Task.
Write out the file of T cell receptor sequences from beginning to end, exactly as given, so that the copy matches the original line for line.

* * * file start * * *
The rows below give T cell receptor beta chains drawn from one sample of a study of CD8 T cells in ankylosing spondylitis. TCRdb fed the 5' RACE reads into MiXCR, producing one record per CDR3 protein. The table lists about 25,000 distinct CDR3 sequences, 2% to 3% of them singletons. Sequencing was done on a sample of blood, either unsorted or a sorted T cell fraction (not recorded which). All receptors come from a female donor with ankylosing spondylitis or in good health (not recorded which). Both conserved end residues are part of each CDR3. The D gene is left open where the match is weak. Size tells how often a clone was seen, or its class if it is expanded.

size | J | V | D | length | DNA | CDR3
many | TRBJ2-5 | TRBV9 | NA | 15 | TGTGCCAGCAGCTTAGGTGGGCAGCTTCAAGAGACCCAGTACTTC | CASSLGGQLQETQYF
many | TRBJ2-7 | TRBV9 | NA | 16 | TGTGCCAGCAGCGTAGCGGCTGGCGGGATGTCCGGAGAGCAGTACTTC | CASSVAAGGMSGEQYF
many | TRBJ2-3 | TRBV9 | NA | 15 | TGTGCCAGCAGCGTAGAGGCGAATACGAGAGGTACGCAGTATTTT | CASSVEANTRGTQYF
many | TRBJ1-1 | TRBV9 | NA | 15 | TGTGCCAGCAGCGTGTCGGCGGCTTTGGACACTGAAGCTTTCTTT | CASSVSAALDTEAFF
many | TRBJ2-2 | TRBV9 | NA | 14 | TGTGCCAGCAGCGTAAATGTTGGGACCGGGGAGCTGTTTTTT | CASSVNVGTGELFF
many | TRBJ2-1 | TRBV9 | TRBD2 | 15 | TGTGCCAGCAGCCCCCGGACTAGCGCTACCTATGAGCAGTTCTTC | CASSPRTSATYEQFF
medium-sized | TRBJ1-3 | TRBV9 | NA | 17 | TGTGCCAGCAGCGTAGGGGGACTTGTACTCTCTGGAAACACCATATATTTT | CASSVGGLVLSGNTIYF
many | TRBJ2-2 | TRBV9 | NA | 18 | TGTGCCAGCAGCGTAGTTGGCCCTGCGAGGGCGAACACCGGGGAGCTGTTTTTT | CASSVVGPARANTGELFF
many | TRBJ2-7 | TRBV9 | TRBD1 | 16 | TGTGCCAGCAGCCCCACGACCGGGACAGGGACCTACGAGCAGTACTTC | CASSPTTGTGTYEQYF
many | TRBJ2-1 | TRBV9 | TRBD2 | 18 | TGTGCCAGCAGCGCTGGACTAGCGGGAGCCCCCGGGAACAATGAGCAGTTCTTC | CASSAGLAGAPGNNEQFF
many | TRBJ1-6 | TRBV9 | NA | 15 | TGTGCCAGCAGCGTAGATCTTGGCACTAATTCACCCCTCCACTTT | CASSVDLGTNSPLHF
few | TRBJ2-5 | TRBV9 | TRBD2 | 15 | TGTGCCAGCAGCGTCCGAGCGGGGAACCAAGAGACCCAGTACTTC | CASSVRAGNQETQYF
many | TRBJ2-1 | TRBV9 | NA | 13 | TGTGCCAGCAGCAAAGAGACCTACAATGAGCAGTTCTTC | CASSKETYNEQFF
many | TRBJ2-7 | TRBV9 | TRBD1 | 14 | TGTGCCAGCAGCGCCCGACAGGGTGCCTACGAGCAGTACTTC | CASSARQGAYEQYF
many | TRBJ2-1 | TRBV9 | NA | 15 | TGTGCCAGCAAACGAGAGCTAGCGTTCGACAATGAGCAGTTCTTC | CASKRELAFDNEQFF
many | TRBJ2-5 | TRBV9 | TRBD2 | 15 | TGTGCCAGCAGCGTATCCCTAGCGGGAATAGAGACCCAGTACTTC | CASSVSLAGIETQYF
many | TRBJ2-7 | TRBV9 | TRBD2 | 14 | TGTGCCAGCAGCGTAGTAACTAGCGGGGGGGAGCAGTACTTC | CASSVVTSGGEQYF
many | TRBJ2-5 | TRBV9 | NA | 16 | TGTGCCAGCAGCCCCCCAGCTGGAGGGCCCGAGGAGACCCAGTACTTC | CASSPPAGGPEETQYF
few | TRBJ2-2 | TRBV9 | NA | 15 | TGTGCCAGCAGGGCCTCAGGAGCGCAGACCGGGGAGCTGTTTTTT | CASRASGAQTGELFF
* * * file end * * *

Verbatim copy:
The rows below give T cell receptor beta chains drawn from one sample of a study of CD8 T cells in ankylosing spondylitis. TCRdb fed the 5' RACE reads into MiXCR, producing one record per CDR3 protein. The table lists about 25,000 distinct CDR3 sequences, 2% to 3% of them singletons. Sequencing was done on a sample of blood, either unsorted or a sorted T cell fraction (not recorded which). All receptors come from a female donor with ankylosing spondylitis or in good health (not recorded which). Both conserved end residues are part of each CDR3. The D gene is left open where the match is weak. Size tells how often a clone was seen, or its class if it is expanded.

size | J | V | D | length | DNA | CDR3
many | TRBJ2-5 | TRBV9 | NA | 15 | TGTGCCAGCAGCTTAGGTGGGCAGCTTCAAGAGACCCAGTACTTC | CASSLGGQLQETQYF
many | TRBJ2-7 | TRBV9 | NA | 16 | TGTGCCAGCAGCGTAGCGGCTGGCGGGATGTCCGGAGAGCAGTACTTC | CASSVAAGGMSGEQYF
many | TRBJ2-3 | TRBV9 | NA | 15 | TGTGCCAGCAGCGTAGAGGCGAATACGAGAGGTACGCAGTATTTT | CASSVEANTRGTQYF
many | TRBJ1-1 | TRBV9 | NA | 15 | TGTGCCAGCAGCGTGTCGGCGGCTTTGGACACTGAAGCTTTCTTT | CASSVSAALDTEAFF
many | TRBJ2-2 | TRBV9 | NA | 14 | TGTGCCAGCAGCGTAAATGTTGGGACCGGGGAGCTGTTTTTT | CASSVNVGTGELFF
many | TRBJ2-1 | TRBV9 | TRBD2 | 15 | TGTGCCAGCAGCCCCCGGACTAGCGCTACCTATGAGCAGTTCTTC | CASSPRTSATYEQFF
medium-sized | TRBJ1-3 | TRBV9 | NA | 17 | TGTGCCAGCAGCGTAGGGGGACTTGTACTCTCTGGAAACACCATATATTTT | CASSVGGLVLSGNTIYF
many | TRBJ2-2 | TRBV9 | NA | 18 | TGTGCCAGCAGCGTAGTTGGCCCTGCGAGGGCGAACACCGGGGAGCTGTTTTTT | CASSVVGPARANTGELFF
many | TRBJ2-7 | TRBV9 | TRBD1 | 16 | TGTGCCAGCAGCCCCACGACCGGGACAGGGACCTACGAGCAGTACTTC | CASSPTTGTGTYEQYF
many | TRBJ2-1 | TRBV9 | TRBD2 | 18 | TGTGCCAGCAGCGCTGGACTAGCGGGAGCCCCCGGGAACAATGAGCAGTTCTTC | CASSAGLAGAPGNNEQFF
many | TRBJ1-6 | TRBV9 | NA | 15 | TGTGCCAGCAGCGTAGATCTTGGCACTAATTCACCCCTCCACTTT | CASSVDLGTNSPLHF
few | TRBJ2-5 | TRBV9 | TRBD2 | 15 | TGTGCCAGCAGCGTCCGAGCGGGGAACCAAGAGACCCAGTACTTC | CASSVRAGNQETQYF
many | TRBJ2-1 | TRBV9 | NA | 13 | TGTGCCAGCAGCAAAGAGACCTACAATGAGCAGTTCTTC | CASSKETYNEQFF
many | TRBJ2-7 | TRBV9 | TRBD1 | 14 | TGTGCCAGCAGCGCCCGACAGGGTGCCTACGAGCAGTACTTC | CASSARQGAYEQYF
many | TRBJ2-1 | TRBV9 | NA | 15 | TGTGCCAGCAAACGAGAGCTAGCGTTCGACAATGAGCAGTTCTTC | CASKRELAFDNEQFF
many | TRBJ2-5 | TRBV9 | TRBD2 | 15 | TGTGCCAGCAGCGTATCCCTAGCGGGAATAGAGACCCAGTACTTC | CASSVSLAGIETQYF
many | TRBJ2-7 | TRBV9 | TRBD2 | 14 | TGTGCCAGCAGCGTAGTAACTAGCGGGGGGGAGCAGTACTTC | CASSVVTSGGEQYF
many | TRBJ2-5 | TRBV9 | NA | 16 | TGTGCCAGCAGCCCCCCAGCTGGAGGGCCCGAGGAGACCCAGTACTTC | CASSPPAGGPEETQYF
few | TRBJ2-2 | TRBV9 | NA | 15 | TGTGCCAGCAGGGCCTCAGGAGCGCAGACCGGGGAGCTGTTTTTT | CASRASGAQTGELFF